Letters to the editor

Disappointed with coverage of DNC

I was more than dismayed (indeed I was outraged) by your paper's coverage of the first day of the Democratic National Convention. The lead article entitled, "Clintons center stage," was filled with nothing but Republican talking points and democrat-bashing. Beginning with the first sentence "Democrats bickered among themselves ..." from start to finish it was merely a vehicle to deliver us the transcript to McCain's latest attack ad, dredge up Joe Biden's past gaffes and revel in democrats' supposed petty in-fighting.

Though Michelle Obama, as the keynote speaker on day one of the convention (which, presumably, the article was meant to cover) gave an eloquent, substantive and moving speech, not one word was written about her or her speech! Where's mention of Teddy Kennedy's stirring and courageous speech?

Much was written about how disappointing to democrats Mark Warner's Tuesday speech was sure to be — one he had YET TO DELIVER.

How about covering what actually happened on the ground at the convention — what the speakers were saying about issues that matter to Americans' lives — instead of negative comments from pundits like James Carville and Paul Begala?

This article is the kind of "journalism" I expect from Fox "News" — and it's shameful and an insult to Americans' intelligence.

Susan Almquist


Kudos to the Republicans for choosing Palin

What a wonderful return of the Republican Party to its roots in John McCain's pick of Sarah Palin as his running mate.

Many people don't realize it was the Republican Party who introduced women to national politics and it was only during the depression the Democratic Party was able to blame the Republicans for the nation's woes and steal away the Republican philosophy of embracing all peoples as equals while suppressing their own pro-slavery heritage.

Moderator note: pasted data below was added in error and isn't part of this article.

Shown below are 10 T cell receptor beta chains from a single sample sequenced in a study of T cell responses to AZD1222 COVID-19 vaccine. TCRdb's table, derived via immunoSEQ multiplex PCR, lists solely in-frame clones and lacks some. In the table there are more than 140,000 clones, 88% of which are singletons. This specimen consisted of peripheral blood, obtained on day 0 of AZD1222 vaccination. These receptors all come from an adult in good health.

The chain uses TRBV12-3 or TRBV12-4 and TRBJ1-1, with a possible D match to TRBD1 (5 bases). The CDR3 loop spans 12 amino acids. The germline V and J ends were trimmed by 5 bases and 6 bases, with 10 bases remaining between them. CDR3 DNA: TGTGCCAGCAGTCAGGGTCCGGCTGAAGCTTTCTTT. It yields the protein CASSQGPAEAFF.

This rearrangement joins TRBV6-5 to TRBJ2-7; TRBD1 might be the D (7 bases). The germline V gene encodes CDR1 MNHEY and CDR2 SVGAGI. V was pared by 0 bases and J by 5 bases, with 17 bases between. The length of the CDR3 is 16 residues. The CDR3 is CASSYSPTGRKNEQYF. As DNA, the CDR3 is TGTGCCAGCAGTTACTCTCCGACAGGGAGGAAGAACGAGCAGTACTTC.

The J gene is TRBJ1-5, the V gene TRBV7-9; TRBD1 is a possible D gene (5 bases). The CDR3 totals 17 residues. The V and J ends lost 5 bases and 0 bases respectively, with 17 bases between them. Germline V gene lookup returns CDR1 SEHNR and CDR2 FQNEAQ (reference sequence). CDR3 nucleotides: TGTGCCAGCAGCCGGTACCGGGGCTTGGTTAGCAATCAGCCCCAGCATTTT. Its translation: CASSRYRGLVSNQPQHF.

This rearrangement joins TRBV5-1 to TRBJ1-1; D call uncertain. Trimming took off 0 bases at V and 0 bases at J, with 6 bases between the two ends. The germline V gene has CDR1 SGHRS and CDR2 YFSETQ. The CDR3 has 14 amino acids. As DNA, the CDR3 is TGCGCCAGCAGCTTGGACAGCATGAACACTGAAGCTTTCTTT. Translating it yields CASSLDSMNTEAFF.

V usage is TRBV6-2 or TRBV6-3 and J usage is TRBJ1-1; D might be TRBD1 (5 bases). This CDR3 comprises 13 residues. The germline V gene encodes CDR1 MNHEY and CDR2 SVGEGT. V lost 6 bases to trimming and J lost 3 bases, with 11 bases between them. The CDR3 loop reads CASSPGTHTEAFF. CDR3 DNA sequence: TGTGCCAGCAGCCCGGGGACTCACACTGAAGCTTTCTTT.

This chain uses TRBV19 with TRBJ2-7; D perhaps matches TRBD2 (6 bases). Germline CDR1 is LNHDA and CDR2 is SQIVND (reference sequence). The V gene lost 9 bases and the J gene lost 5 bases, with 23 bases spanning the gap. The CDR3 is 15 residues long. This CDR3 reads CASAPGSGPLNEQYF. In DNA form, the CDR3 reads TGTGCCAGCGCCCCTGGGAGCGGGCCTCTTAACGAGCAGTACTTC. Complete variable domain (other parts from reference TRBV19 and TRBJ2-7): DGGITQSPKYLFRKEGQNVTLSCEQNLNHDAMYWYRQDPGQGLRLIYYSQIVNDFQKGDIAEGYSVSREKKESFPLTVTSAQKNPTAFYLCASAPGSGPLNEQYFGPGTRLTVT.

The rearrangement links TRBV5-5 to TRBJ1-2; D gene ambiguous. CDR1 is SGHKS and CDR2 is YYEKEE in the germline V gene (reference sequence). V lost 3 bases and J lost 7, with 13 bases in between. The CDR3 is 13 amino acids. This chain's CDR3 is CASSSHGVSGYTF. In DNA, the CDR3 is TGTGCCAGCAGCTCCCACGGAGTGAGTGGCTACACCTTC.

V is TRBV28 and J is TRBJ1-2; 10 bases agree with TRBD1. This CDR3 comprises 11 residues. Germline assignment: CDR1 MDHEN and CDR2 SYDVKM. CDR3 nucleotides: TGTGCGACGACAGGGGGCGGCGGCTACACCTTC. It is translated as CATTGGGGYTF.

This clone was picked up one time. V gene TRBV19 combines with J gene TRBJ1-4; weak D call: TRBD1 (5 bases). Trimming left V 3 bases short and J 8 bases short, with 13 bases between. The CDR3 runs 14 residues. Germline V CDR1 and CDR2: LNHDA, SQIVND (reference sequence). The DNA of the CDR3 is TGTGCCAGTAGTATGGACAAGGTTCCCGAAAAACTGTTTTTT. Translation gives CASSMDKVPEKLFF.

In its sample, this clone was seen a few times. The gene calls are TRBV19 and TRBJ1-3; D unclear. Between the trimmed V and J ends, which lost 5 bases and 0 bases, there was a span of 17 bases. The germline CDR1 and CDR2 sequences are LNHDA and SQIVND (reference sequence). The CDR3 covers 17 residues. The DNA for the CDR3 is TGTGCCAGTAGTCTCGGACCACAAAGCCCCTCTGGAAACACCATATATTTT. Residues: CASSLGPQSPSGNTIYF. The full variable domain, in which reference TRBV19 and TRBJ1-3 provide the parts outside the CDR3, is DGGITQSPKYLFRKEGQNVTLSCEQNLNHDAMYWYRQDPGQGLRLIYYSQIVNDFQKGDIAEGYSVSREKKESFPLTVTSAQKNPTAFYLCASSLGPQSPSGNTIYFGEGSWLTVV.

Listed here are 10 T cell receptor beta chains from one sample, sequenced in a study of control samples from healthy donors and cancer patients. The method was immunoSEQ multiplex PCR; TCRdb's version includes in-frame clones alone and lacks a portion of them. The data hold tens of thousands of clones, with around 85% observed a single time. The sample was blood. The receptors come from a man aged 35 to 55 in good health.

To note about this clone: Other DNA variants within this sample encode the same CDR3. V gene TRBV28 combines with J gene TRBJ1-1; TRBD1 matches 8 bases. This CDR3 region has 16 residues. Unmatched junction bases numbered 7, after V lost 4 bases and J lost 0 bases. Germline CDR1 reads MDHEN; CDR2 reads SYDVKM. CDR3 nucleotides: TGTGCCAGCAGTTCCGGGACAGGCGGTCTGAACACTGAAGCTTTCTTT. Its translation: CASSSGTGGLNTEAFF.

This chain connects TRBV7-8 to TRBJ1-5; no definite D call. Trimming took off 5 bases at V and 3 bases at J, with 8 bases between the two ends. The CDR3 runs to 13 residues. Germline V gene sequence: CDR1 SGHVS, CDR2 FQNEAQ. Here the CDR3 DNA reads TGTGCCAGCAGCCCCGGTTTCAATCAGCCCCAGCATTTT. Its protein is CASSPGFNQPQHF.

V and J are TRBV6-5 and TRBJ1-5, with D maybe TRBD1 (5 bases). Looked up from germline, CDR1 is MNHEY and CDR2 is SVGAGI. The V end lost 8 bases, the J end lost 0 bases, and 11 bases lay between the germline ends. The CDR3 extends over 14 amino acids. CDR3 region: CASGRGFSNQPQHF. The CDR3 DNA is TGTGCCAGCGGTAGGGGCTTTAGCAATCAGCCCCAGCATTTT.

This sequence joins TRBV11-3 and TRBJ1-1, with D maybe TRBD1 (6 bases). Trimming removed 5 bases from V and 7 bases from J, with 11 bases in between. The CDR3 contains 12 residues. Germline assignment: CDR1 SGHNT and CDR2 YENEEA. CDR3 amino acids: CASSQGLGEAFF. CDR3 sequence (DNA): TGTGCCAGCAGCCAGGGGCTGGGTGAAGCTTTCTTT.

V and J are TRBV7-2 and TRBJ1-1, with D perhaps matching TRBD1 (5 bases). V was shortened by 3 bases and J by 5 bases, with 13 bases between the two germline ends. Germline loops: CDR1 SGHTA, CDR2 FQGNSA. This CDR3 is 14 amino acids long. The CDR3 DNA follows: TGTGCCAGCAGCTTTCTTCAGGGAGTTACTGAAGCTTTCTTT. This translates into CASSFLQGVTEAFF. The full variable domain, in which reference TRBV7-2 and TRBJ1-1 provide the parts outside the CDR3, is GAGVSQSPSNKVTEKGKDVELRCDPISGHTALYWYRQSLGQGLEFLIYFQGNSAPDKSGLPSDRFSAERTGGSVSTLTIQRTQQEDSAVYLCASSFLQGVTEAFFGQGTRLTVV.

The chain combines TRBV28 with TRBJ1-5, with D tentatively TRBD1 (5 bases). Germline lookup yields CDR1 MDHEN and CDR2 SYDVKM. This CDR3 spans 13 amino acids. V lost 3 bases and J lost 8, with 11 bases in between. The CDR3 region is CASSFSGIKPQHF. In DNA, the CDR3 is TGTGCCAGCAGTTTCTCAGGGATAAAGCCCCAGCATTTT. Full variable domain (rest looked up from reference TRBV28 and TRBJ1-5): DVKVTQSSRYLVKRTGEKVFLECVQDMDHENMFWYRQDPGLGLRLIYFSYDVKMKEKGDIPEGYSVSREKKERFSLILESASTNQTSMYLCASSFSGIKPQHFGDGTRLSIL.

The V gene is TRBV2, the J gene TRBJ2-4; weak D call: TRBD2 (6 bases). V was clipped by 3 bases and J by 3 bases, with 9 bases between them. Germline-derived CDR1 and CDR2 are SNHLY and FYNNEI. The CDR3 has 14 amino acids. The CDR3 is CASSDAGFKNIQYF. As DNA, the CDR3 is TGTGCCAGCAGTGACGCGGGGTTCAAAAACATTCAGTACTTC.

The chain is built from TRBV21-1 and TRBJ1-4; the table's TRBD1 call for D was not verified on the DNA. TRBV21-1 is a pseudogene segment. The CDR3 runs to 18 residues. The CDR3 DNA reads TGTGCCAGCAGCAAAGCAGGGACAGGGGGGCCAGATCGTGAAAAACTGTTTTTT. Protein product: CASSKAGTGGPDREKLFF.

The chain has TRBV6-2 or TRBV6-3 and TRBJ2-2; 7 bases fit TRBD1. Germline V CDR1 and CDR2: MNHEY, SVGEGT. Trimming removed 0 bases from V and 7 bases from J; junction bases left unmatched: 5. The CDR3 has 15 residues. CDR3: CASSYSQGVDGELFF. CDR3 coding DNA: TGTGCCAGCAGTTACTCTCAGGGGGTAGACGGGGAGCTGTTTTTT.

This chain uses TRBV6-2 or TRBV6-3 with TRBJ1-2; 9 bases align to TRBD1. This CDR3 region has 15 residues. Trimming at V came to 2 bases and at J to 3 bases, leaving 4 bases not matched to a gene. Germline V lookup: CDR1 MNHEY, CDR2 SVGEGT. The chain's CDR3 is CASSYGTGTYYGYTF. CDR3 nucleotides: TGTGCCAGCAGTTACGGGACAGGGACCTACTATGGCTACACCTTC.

In 1856 Republicans nominated John Fremont for President on a progressive anti-slavery platform of "free soil, labor, speech, and free men" that the

Democrats defeated. Fortunately, Abraham Lincoln became president in 1860.

Republicans were the first major party to favor women's suffrage. In 1896 26 of 36 state legislatures that voted for the 19th Amendment were Republican.

The first woman elected to Congress was a Republican, Jeanette Rankin from Montana in 1917. Way to go Republicans!

Richard Randleman


Service to the community isvalued experience

During the Republican Convention, Rudy Giuliani and Sarah Palin mockingly and stupidly ridiculed the work of Barack Obama as a community organizer in the poor neighborhoods of the South Side of Chicago after the economical devastation of the closing of the steel mills. The out of touch Republican delegates at the convention sprang to their feet and wildly applauded the ignorance.

After Barack graduated with highest honors from Columbia University (one of the finest schools in America), which he attended through scholarships and student loans (which he just recently finished paying off), he decided to give something back by working with people in need. He was in his early twenties at the time and helped much older people get job training. He helped them with organizational skills and turned many people's lives around.

This was presented in the CNN documentary "Obama Revealed." It showed audio/visuals of him actually teaching the people new skills, giving them encouragement and renewing their self esteem. In the documentary, numerous people testified as to how he literally saved their lives. He was actually helping people get off welfare — something Republicans claim to be in favor of. For this he was paid less than $12,000 per year and ridiculed by Republicans.

If Giuliani and Palin had taken the time to view this very available documentary on CNN and to learn a little bit about Obama before spouting off, they wouldn't have foolishly and publicly made themselves look so void of compassion, so out of touch and so ignorant.

My name is Ed Dillon and I approve this message on behalf of compassionate, in touch, clear thinking and non-elitist people everywhere.

Ed Dillon


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